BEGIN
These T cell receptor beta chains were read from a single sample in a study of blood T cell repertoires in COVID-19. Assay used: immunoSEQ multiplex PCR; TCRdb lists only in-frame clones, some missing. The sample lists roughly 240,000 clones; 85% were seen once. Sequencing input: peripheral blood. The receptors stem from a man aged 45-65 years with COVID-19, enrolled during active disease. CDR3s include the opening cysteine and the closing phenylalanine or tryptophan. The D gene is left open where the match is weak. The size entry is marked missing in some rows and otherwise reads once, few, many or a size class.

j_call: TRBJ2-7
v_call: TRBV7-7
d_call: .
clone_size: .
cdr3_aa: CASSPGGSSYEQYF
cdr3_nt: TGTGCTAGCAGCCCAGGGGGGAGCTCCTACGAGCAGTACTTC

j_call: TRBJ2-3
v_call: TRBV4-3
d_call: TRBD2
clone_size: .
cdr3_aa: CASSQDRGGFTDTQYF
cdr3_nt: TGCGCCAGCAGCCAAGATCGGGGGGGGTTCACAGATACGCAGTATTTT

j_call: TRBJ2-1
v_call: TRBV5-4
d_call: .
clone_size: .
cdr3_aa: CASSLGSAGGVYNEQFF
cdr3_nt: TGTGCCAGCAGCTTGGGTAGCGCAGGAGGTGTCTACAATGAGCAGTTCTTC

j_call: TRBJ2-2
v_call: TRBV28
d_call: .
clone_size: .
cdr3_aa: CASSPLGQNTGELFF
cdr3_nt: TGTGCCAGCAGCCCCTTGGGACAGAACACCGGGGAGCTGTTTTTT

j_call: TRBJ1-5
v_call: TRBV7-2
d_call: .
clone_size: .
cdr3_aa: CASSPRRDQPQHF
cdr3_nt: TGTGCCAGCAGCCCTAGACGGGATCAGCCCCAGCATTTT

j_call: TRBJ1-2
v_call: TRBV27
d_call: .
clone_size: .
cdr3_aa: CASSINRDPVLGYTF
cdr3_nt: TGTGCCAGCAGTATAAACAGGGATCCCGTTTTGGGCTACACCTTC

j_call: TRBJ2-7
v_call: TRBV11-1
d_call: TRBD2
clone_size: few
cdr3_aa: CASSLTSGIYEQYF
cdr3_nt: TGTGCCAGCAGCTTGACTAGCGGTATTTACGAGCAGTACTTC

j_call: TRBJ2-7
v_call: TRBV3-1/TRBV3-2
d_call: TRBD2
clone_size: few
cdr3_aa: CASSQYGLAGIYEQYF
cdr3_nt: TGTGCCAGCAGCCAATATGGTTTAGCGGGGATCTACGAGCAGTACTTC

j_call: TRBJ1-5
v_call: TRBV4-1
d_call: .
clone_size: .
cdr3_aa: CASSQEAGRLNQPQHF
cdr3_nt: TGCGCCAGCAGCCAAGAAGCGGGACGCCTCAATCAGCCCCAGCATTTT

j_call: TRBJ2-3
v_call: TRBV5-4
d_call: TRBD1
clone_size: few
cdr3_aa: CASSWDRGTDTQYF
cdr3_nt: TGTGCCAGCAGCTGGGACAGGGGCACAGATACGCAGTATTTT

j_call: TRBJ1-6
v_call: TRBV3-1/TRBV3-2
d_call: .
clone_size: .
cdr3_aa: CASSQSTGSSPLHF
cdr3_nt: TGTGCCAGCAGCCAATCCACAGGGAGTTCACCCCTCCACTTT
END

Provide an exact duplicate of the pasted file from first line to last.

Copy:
These T cell receptor beta chains were read from a single sample in a study of blood T cell repertoires in COVID-19. Assay used: immunoSEQ multiplex PCR; TCRdb lists only in-frame clones, some missing. The sample lists roughly 240,000 clones; 85% were seen once. Sequencing input: peripheral blood. The receptors stem from a man aged 45-65 years with COVID-19, enrolled during active disease. CDR3s include the opening cysteine and the closing phenylalanine or tryptophan. The D gene is left open where the match is weak. The size entry is marked missing in some rows and otherwise reads once, few, many or a size class.

j_call: TRBJ2-7
v_call: TRBV7-7
d_call: .
clone_size: .
cdr3_aa: CASSPGGSSYEQYF
cdr3_nt: TGTGCTAGCAGCCCAGGGGGGAGCTCCTACGAGCAGTACTTC

j_call: TRBJ2-3
v_call: TRBV4-3
d_call: TRBD2
clone_size: .
cdr3_aa: CASSQDRGGFTDTQYF
cdr3_nt: TGCGCCAGCAGCCAAGATCGGGGGGGGTTCACAGATACGCAGTATTTT

j_call: TRBJ2-1
v_call: TRBV5-4
d_call: .
clone_size: .
cdr3_aa: CASSLGSAGGVYNEQFF
cdr3_nt: TGTGCCAGCAGCTTGGGTAGCGCAGGAGGTGTCTACAATGAGCAGTTCTTC

j_call: TRBJ2-2
v_call: TRBV28
d_call: .
clone_size: .
cdr3_aa: CASSPLGQNTGELFF
cdr3_nt: TGTGCCAGCAGCCCCTTGGGACAGAACACCGGGGAGCTGTTTTTT

j_call: TRBJ1-5
v_call: TRBV7-2
d_call: .
clone_size: .
cdr3_aa: CASSPRRDQPQHF
cdr3_nt: TGTGCCAGCAGCCCTAGACGGGATCAGCCCCAGCATTTT

j_call: TRBJ1-2
v_call: TRBV27
d_call: .
clone_size: .
cdr3_aa: CASSINRDPVLGYTF
cdr3_nt: TGTGCCAGCAGTATAAACAGGGATCCCGTTTTGGGCTACACCTTC

j_call: TRBJ2-7
v_call: TRBV11-1
d_call: TRBD2
clone_size: few
cdr3_aa: CASSLTSGIYEQYF
cdr3_nt: TGTGCCAGCAGCTTGACTAGCGGTATTTACGAGCAGTACTTC

j_call: TRBJ2-7
v_call: TRBV3-1/TRBV3-2
d_call: TRBD2
clone_size: few
cdr3_aa: CASSQYGLAGIYEQYF
cdr3_nt: TGTGCCAGCAGCCAATATGGTTTAGCGGGGATCTACGAGCAGTACTTC

j_call: TRBJ1-5
v_call: TRBV4-1
d_call: .
clone_size: .
cdr3_aa: CASSQEAGRLNQPQHF
cdr3_nt: TGCGCCAGCAGCCAAGAAGCGGGACGCCTCAATCAGCCCCAGCATTTT

j_call: TRBJ2-3
v_call: TRBV5-4
d_call: TRBD1
clone_size: few
cdr3_aa: CASSWDRGTDTQYF
cdr3_nt: TGTGCCAGCAGCTGGGACAGGGGCACAGATACGCAGTATTTT

j_call: TRBJ1-6
v_call: TRBV3-1/TRBV3-2
d_call: .
clone_size: .
cdr3_aa: CASSQSTGSSPLHF
cdr3_nt: TGTGCCAGCAGCCAATCCACAGGGAGTTCACCCCTCCACTTT